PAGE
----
Family tiff with county government over borehole site

The family of the late M'Itome M'Guula from Kieni Kia Muuti village in Njia ward, Igembe Central, with county government and provincial administration officials in July 2019. [Courtesy].

A family in Njia ward, Igembe Central, has opposed the sinking of a borehole on their farm by the county government.

Some of the late M'Itome M'Guula's family members from Kioro kia Muuti village claim there was no "adequate consultation" before the borehole was dug. The farm in question, they said, is still under the deceased's name.

The county government, through Njia MCA Isaaih Kanyaru, however, said consent was obtained from members of the family occupying the area where the project is located.

Water and Sanitation Executive Eunice Kobia also denied there was controversy over the issue.

“We can't take land forcibly. It is just a member of the family and not the entire family making those allegations,” she said.

Geofrey Ntoiti M'Itome, one of the two sons of M'Guula's, also disowned claims by his nieces and nephews that there was no consent to donate the land for the borehole project.

The complainants are the sons of his brother John Gitonga who died in 2009.

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In a petition to Meru Governor Kiraitu Murungi, Ms Josephine Gitonga claims the county officials coerced some of the family members to approve the project, while others were hoodwinked to give up the land for free.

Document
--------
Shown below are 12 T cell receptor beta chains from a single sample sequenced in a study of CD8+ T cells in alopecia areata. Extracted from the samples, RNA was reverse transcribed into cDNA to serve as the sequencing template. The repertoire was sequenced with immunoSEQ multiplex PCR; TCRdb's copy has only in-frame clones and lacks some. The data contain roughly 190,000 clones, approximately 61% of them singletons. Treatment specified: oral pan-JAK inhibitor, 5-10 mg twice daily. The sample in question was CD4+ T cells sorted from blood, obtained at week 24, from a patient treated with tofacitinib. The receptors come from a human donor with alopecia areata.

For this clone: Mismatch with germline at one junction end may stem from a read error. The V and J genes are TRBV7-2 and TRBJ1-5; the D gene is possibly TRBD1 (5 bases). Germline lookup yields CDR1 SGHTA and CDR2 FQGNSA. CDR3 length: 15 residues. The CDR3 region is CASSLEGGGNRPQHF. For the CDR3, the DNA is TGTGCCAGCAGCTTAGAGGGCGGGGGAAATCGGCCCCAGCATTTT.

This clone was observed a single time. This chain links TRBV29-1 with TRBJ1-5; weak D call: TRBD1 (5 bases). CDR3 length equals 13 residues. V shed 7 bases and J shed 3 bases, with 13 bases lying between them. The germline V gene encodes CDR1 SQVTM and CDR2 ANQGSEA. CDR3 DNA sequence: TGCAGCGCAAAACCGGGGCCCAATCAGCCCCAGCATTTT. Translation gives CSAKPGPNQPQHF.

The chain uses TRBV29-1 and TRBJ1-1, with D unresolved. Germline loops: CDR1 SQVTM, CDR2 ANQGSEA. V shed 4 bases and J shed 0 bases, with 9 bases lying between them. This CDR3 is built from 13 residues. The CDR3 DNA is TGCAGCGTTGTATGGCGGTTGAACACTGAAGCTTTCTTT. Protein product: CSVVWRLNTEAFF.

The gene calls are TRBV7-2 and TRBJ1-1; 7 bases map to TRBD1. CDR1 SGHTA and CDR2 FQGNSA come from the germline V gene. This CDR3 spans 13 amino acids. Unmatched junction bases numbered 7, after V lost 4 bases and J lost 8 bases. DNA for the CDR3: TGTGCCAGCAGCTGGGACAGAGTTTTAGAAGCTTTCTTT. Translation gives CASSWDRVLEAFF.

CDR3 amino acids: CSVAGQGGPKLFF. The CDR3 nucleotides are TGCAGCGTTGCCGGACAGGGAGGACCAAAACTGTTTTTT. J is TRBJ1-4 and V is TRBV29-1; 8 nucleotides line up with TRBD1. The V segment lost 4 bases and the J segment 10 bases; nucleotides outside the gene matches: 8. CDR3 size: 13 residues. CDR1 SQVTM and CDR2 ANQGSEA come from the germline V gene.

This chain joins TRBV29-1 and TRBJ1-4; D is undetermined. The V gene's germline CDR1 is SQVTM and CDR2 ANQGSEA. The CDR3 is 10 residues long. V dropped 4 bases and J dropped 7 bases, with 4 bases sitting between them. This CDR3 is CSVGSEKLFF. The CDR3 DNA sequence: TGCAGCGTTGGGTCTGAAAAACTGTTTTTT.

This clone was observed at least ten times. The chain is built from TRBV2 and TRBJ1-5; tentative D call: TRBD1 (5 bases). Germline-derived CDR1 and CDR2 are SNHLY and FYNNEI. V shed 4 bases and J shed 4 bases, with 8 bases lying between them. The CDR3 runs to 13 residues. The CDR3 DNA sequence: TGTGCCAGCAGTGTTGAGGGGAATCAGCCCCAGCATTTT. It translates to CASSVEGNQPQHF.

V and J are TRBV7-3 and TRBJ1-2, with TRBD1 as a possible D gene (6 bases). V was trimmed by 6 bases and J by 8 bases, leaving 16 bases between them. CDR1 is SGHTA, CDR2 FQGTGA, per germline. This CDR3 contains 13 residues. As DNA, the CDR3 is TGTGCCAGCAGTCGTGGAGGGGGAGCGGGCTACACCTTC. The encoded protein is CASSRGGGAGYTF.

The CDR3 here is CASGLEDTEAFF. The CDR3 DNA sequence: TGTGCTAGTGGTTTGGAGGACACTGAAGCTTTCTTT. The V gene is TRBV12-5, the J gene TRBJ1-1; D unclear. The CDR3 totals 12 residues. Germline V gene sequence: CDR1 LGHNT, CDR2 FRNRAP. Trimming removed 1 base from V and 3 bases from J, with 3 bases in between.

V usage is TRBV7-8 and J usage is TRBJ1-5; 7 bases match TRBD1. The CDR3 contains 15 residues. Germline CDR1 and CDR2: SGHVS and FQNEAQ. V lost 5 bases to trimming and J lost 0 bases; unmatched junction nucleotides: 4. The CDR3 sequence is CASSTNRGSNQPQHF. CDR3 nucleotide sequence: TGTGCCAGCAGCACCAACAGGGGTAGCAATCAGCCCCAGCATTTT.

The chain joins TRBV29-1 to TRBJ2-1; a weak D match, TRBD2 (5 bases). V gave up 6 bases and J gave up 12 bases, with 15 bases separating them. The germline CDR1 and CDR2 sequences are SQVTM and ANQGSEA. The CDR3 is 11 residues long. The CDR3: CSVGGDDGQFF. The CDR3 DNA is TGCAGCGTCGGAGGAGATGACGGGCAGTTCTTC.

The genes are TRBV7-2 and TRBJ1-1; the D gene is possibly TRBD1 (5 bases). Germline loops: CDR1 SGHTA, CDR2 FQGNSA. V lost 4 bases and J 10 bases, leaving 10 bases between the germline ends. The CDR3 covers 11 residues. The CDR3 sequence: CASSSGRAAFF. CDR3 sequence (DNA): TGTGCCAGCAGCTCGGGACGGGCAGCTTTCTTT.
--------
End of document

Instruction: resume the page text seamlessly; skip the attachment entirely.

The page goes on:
“This is a noble project for the community but there is nowhere in this country where the government takes over people’s land for public projects without offering compensation,” said Ms Gitonga.

A visit to the site showed drilling, piping and an overhead tank was already installed and only a solar powered pumping system was yet to be installed ahead of commissioning.

However, the Njia MCA claimed under the county government borehole project, families agreeing to offer sites measuring 10 by 10 feet were compensated through free water supply for life.

“Where geological surveys have found that drilling in nearby schools was not viable, we approach families to offer sites and we have done two other such boreholes in my ward without hindrances,” said Kanyaru.

He claimed the family signed the first agreement with the area chief being a witness and a subsequent agreement was entered at the county government headquarters.

The Kiraitu administration has sunk 150 boreholes at a total cost of Sh866 million, five for every ward in the semi-arid areas of Buuri, Tigania and Igembe in one of its most ambitious development programmes.

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Njia MCAJohn Gitonga